Better decks are reversible, meaning they can be turned over--thereby (in theory, at least) doubling the life of the deck. Some decks require owner maintenance without which they may succumb in a year. Proper care, however, can extend a deck's life for the lifetime of the treadmill.

AC or DC?

Direct-current-driven (DC) motors power most home treadmills. DC motors start slowly, provide a more consistent response to speed, incline and weight demands, and tend to run quieter than alternating-current (AC) motors. With DC, you're dealing with fewer internal parts, which may cut down on repairs.

AC motors, which tend to be found in club treadmills, start the belt at a faster speed. But you should be safe plugging either an AC or a DC motor into your wall outlet at home.

Pricing

A good home treadmill can cost up to $5,000 and will likely be the most expensive piece of exercise equipment you'll ever buy. Why so much money to run in place? To answer this, we contacted Cybex International, manufacturer of the high-end Trotter line.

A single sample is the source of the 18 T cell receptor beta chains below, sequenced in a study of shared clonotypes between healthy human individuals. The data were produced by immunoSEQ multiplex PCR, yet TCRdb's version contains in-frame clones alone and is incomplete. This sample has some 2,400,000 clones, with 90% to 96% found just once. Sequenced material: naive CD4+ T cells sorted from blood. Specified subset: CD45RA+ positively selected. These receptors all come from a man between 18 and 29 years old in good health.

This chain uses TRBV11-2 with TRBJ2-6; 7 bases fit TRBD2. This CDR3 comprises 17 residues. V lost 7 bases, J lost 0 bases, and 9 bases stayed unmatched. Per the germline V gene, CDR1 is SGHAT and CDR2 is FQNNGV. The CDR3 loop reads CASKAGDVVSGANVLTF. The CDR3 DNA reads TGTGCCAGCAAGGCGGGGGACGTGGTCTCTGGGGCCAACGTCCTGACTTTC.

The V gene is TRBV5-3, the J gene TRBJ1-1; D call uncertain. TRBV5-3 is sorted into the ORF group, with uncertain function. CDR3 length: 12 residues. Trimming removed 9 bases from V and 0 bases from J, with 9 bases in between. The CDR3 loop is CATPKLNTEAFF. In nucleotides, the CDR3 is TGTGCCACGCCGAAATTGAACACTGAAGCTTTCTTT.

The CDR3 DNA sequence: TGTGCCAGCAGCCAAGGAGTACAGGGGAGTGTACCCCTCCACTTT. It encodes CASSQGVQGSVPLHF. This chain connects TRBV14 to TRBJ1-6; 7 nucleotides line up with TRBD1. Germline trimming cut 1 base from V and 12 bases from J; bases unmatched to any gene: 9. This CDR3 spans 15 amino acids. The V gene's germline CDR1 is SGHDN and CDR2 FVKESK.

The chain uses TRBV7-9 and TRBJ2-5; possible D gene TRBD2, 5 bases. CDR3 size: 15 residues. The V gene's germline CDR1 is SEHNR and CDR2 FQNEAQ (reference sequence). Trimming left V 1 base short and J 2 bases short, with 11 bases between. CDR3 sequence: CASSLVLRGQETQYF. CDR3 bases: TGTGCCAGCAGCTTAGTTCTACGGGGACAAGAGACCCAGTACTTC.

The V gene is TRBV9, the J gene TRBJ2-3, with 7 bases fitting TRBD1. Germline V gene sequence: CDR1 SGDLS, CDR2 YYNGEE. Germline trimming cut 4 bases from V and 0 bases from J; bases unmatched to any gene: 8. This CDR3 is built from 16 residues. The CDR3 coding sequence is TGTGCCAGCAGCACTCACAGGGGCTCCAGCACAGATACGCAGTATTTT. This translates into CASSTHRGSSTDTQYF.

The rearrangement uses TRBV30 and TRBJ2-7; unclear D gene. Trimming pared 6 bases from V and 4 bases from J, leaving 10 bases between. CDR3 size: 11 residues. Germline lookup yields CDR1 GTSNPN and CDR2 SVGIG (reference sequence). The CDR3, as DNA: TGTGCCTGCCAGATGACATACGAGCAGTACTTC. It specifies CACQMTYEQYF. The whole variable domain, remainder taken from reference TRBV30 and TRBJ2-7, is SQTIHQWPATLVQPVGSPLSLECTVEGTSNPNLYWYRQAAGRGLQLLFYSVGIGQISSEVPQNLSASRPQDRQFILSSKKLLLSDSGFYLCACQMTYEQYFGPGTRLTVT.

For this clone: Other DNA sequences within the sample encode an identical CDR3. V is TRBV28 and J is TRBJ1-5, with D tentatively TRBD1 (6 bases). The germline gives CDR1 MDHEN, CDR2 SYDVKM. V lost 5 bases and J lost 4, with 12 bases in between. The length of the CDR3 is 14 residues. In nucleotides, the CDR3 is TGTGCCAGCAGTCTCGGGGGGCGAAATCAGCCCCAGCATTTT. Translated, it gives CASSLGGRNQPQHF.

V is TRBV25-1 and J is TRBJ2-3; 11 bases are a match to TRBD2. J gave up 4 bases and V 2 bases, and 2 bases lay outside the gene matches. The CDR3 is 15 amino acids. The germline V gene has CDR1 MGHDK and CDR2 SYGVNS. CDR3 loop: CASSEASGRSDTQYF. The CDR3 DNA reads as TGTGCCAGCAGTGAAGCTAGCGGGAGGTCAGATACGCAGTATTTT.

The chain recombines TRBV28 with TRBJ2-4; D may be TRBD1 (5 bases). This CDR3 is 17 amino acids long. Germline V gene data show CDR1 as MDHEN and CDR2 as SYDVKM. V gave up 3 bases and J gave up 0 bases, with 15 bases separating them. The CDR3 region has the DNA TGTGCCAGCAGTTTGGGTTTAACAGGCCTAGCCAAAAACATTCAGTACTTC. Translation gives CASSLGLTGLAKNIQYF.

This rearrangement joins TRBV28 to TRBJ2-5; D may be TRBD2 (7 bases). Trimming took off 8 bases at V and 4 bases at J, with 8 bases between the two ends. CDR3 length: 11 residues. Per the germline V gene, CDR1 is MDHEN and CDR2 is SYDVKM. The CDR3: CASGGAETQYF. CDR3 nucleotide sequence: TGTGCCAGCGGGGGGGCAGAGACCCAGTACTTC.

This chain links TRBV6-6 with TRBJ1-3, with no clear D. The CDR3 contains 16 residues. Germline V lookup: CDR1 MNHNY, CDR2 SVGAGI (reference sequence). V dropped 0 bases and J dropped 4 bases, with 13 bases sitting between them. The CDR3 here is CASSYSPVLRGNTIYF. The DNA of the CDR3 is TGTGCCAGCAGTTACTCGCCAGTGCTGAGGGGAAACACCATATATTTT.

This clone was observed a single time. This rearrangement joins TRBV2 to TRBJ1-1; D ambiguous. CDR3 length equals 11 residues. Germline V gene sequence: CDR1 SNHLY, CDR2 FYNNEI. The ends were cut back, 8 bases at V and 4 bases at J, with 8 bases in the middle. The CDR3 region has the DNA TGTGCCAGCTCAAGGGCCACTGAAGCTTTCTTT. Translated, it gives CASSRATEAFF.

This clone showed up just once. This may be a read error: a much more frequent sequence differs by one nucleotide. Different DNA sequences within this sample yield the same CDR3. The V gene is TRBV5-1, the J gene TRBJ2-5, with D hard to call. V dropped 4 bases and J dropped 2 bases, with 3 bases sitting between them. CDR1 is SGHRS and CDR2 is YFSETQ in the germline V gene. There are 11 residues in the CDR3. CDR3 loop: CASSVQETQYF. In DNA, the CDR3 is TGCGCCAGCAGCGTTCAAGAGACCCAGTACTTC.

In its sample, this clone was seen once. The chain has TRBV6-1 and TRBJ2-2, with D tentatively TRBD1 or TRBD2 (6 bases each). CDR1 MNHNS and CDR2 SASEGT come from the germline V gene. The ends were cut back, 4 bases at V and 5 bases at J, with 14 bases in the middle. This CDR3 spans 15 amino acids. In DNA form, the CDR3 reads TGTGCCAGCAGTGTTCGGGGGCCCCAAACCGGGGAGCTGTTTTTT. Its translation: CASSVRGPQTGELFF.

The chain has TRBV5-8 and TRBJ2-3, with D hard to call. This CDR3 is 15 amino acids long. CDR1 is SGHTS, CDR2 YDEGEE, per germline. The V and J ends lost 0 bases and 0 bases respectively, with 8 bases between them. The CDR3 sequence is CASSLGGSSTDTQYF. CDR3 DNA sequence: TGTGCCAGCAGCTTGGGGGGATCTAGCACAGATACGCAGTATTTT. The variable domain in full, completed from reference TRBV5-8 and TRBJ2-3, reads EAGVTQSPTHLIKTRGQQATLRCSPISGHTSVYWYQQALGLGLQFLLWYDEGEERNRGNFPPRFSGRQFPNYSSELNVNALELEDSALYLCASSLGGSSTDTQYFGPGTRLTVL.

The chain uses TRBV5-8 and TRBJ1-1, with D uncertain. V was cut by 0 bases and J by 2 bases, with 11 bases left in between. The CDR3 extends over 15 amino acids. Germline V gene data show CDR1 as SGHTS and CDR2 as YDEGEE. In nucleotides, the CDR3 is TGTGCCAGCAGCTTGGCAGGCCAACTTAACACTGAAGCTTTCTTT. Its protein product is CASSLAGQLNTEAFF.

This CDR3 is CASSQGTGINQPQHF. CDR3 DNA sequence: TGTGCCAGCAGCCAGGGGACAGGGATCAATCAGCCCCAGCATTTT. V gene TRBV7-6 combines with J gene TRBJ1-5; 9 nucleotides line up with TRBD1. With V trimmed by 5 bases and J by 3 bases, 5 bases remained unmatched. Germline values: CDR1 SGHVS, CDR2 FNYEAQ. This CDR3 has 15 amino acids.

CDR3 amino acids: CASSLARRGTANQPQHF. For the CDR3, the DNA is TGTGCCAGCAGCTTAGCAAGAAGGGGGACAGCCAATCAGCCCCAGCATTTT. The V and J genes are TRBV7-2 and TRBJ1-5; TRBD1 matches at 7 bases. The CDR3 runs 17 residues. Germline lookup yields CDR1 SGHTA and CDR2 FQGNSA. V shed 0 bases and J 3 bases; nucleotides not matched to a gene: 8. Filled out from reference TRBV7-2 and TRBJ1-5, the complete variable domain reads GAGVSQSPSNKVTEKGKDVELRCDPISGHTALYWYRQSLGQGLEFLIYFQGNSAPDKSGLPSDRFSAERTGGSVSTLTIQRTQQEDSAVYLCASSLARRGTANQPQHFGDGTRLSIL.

Companies that make the best treadmills install the highest grade of parts and components available, including expensive motors, safety and comfort features and long-lasting decks. Your treadmill's components have to be able to withstand a terrific beating--more than 1,000 footstrikes per mile of running. With the price of a high-end treadmill, you should get a machine that is absolutely durable, with a longer, more complete warranty that reflects its superior quality.

If you're in the market to seriously educate yourself about treadmills, visit http://www.treadmilladviser.com where you can obtain more detailed information.

About The Author

Paul Reeve is a Personal Trainer responsible for training individuals one-on-one and assisting them in achieving their health and fitness goals and providing them with guidance, support and motivation. Presenter and lecturer for Fitness Professionals, Sports Organizations, Sport Coaches, Corporate and Community Organizations. Webmaster for www.treadmilladviser.com - providing informed advice on exercise treadmills.